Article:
Trump won the nomination despite being a terrible candidate running a terrible campaign because white working class desperation is just that high.
DDO Vice President

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#UnbanTheMadman

#BetOnThett

"Don't quote me, ever." -Max

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: At 11/12/2016 11:49:40 PM, Raisor wrote:
: thett was right
Greyparrot
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11/4/2016 2:38:37 AM
Posted: 1 month ago
At 11/4/2016 2:33:02 AM, thett3 wrote:

Trump won the nomination despite being a terrible candidate running a terrible campaign because white working class desperation is just that high.

And the elite politicians are just that stupid and oblivious.
thett3
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11/4/2016 2:39:20 AM
Posted: 1 month ago
Solon, if you really want to understand the impetus for Trump check out these two things.

First, read this article:

http://www.wsj.com...

Most notable quote is at the beginning. "The elementary school in Arcadia, Wis., went from almost all non-Hispanic white at the turn of the century to 73% Hispanic as of this year."

This is what is happening all around America. Anybody not expecting a racialist backlash is a utopian fool.

Secondly, examine this chart: http://www.rationalargumentator.com...
DDO Vice President

#StandwithBossy

#UnbanTheMadman

#BetOnThett

"Don't quote me, ever." -Max

"My name is max. I'm not a big fan of slacks"- Max rapping

"Walmart should have the opportunity to bribe a politician to it's agenda" -Max

"Thett, you're really good at convincing people you're a decent person"-tulle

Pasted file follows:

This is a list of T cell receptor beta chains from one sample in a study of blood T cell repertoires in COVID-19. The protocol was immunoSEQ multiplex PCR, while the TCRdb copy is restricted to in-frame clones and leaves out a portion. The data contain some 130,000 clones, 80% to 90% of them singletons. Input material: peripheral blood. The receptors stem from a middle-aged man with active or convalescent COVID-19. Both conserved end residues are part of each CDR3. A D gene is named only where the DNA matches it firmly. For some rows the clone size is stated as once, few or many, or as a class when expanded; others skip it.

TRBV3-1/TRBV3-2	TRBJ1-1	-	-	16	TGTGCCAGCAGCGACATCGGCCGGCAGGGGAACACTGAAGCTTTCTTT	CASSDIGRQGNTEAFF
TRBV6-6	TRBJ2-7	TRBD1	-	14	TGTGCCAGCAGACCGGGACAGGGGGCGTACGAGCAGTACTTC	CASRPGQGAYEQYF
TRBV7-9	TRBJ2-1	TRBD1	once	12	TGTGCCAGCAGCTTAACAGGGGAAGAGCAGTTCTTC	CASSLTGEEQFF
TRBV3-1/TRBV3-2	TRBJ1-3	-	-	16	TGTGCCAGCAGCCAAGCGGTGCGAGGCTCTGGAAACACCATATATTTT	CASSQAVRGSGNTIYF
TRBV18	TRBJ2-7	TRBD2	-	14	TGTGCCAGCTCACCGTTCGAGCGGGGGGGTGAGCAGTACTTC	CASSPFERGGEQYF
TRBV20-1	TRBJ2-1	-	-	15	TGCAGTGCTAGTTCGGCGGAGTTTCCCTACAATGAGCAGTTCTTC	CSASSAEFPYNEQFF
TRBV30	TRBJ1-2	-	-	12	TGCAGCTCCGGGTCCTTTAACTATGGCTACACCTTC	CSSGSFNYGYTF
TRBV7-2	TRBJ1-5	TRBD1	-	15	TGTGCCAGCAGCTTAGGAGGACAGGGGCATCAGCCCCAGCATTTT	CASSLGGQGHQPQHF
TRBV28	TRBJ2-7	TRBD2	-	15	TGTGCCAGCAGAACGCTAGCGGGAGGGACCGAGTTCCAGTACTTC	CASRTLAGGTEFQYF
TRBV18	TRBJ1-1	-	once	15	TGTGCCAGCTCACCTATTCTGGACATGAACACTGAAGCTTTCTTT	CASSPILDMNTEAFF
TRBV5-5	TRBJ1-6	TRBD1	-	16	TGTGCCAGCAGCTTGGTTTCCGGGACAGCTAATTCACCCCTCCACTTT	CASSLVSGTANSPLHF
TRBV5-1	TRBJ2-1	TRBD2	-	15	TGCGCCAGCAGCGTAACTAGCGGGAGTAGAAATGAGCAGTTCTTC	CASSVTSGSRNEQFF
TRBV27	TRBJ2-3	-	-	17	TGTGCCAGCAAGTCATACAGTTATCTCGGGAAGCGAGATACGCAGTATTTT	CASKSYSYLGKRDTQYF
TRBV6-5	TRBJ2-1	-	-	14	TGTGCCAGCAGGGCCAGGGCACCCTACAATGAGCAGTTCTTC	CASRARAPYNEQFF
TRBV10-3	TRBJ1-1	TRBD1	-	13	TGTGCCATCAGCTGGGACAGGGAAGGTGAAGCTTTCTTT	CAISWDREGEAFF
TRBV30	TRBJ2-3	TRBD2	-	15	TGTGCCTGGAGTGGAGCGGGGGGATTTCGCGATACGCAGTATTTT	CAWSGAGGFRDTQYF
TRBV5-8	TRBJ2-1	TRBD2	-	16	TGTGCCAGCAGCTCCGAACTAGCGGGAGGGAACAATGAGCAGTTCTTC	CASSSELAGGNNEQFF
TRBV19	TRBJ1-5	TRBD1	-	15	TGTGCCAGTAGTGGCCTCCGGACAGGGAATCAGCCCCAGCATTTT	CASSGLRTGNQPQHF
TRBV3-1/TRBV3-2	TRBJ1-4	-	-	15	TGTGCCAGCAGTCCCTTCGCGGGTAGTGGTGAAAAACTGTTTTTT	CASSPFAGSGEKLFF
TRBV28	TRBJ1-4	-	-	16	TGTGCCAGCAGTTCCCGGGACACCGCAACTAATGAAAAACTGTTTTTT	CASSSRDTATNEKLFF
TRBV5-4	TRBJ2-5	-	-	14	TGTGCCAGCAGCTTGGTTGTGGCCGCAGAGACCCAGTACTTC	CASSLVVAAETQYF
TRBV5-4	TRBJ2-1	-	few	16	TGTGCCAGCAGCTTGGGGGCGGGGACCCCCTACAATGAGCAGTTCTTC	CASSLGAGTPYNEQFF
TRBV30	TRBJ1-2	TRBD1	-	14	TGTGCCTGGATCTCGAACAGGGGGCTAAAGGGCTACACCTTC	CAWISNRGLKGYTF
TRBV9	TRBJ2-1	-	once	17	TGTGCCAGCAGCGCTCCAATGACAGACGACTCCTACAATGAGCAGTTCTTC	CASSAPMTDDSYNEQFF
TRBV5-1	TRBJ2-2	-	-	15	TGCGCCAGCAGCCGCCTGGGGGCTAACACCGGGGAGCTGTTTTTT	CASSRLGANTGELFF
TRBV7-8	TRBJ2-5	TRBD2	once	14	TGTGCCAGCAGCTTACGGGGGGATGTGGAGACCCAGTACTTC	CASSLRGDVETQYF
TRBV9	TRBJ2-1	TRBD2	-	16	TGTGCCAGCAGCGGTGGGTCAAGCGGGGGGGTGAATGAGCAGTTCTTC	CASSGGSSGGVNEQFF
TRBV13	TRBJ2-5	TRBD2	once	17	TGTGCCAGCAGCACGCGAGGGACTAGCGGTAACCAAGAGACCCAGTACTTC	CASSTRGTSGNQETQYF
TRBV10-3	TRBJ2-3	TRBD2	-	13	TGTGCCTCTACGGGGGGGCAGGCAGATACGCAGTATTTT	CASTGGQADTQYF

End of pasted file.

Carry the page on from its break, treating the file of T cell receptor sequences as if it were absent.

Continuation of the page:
"You fit the character of Regina George quite nicely"- Sam

: At 11/12/2016 11:49:40 PM, Raisor wrote:
: thett was right
thett3
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11/4/2016 2:40:06 AM
Posted: 1 month ago
At 11/4/2016 2:38:37 AM, Greyparrot wrote:
At 11/4/2016 2:33:02 AM, thett3 wrote:

Trump won the nomination despite being a terrible candidate running a terrible campaign because white working class desperation is just that high.

And the elite politicians are just that stupid and oblivious.

Yeah...it's insane how out of touch they are. That's a common sign of a late-stage, collapsing society
DDO Vice President

#StandwithBossy

#UnbanTheMadman

#BetOnThett

"Don't quote me, ever." -Max

"My name is max. I'm not a big fan of slacks"- Max rapping

"Walmart should have the opportunity to bribe a politician to it's agenda" -Max

"Thett, you're really good at convincing people you're a decent person"-tulle

"You fit the character of Regina George quite nicely"- Sam

: At 11/12/2016 11:49:40 PM, Raisor wrote:
: thett was right
thett3
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11/4/2016 2:43:48 AM
Posted: 1 month ago
At 11/4/2016 2:39:20 AM, thett3 wrote:
Solon, if you really want to understand the impetus for Trump check out these two things.

First, read this article:

http://www.wsj.com...

Most notable quote is at the beginning. "The elementary school in Arcadia, Wis., went from almost all non-Hispanic white at the turn of the century to 73% Hispanic as of this year."

This is what is happening all around America. Anybody not expecting a racialist backlash is a utopian fool.

Secondly, examine this chart: http://www.rationalargumentator.com...